There's a bullin our pool

Sean McPartlin

WE return to the same spot near the French-Spanish border for our summer holiday each year. Mum tries to relax, Dad attempts the world record for continuous reading and junior member looks cool on his bike and hot on the football pitch.

Near the campsite is a field which hosts a succession of travelling mini-circuses. These are small affairs, and invariably feature a llama, a goat and a camel of dubious origin.

However, in mid-July the "Toros Piscine" arrives. Even my fading linguistic skills can work out that this has something to do with bulls and swimming pools. We wondered for some time what form this entertainment would take. Eventually we spotted a half dozen juvenile bulls, and, surrounded by temporary seating, a large canvas pool.

It seemed that, in the great tradition of Jeux sans Frontieres, the impetuous, the young and the mad would be chased by these mildly interested bullocks until forced to dive into the pool to escape. You could almost hear a French equivalent of Stuart Hall chortling away into the microphone.

Well we could hear him, at least if the wind was in the right direction. Each year we've sat listening while the amplified "March of the Toreadors" and the sounds of hysterical laughter were conveyed to us on the night breeze. It became part of our holiday traditions.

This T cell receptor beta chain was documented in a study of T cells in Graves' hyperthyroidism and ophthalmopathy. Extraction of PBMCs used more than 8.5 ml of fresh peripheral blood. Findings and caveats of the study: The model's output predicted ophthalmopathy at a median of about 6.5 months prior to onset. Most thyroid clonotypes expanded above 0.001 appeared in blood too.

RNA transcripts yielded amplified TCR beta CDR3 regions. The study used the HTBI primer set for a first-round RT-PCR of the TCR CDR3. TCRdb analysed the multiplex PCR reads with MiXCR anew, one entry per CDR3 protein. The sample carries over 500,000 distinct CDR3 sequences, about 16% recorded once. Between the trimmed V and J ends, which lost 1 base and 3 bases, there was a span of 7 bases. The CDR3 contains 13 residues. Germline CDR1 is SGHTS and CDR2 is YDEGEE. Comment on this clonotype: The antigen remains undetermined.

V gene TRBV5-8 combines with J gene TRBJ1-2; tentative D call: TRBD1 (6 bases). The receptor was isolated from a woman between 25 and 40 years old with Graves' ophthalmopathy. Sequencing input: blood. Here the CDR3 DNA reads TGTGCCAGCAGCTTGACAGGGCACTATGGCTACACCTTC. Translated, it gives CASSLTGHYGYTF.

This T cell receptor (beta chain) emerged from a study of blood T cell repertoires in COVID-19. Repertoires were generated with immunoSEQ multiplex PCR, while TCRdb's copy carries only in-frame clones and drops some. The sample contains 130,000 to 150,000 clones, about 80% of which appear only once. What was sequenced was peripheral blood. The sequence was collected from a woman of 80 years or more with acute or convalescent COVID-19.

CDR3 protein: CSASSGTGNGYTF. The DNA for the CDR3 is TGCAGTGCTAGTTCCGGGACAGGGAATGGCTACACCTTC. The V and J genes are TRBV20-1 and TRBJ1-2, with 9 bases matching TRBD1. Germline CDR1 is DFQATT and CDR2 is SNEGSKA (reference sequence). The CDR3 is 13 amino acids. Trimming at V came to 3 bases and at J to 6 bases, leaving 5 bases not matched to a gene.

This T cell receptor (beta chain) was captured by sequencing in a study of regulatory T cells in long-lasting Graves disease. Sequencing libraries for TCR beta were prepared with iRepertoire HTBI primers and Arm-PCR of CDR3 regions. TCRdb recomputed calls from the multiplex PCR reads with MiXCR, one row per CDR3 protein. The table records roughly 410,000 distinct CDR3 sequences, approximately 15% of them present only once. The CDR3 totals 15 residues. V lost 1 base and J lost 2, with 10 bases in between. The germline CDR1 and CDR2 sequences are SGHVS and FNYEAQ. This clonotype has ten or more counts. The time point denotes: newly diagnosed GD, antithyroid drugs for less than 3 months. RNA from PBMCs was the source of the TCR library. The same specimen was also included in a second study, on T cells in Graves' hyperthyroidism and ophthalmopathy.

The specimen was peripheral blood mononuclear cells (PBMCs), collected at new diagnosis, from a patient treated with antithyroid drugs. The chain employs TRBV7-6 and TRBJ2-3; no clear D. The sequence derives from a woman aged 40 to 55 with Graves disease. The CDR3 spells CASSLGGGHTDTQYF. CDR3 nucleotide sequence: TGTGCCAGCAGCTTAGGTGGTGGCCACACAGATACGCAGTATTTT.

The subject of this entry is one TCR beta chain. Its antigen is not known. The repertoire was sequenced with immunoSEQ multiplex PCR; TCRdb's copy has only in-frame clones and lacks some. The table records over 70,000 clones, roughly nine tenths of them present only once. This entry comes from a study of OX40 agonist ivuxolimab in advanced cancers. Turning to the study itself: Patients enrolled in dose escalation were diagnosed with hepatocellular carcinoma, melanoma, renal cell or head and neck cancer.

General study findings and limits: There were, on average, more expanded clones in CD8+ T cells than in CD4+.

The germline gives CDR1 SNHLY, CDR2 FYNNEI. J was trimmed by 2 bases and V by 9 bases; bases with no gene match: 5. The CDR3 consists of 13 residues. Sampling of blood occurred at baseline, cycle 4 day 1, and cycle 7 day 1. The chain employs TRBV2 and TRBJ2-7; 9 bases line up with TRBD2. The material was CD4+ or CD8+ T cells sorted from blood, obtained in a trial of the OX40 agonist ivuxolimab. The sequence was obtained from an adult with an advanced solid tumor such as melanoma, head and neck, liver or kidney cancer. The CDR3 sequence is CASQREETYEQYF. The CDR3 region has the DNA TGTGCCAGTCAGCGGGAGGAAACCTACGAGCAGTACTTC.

This year, however, was different. The familiar posters appeared with an extra word. They now blazed "Toros-Piscine-Sumo!" Intrigued, we drove past the site, almost expecting to see oversized men in large underpants grazing next to the bulls. There was no sign of them - and no clue as to how "Sumo!" added to the evening's fun.

We spent much time agonising on how they would have fitted into the picture and came up with several unlikely, unrepeatable, but nevertheless, highly entertaining options.

But then, that's the point of a holiday: it gives you space to fret about the totally inconsequential (what was the name of the Applejacks' female bass player in 1964?) which you have neither the time nor energy to do while at work.

However, as teachers, we all know the propensity of teenagers for pricking such comfort bubbles. Towards the end of our stay, my son showed unusual willing to fetch his old fellow a can of his favourite French beer.

Though it was slow in coming, I was delighted to receive such service, until I looked at the can. Reflecting much of his parents' conversation over the past term, he had etched an extra couple of letters in front of the beer's brand name, so that it now read: "McKrone-nbourg".

Welcome back to reality.

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Sean McPartlin

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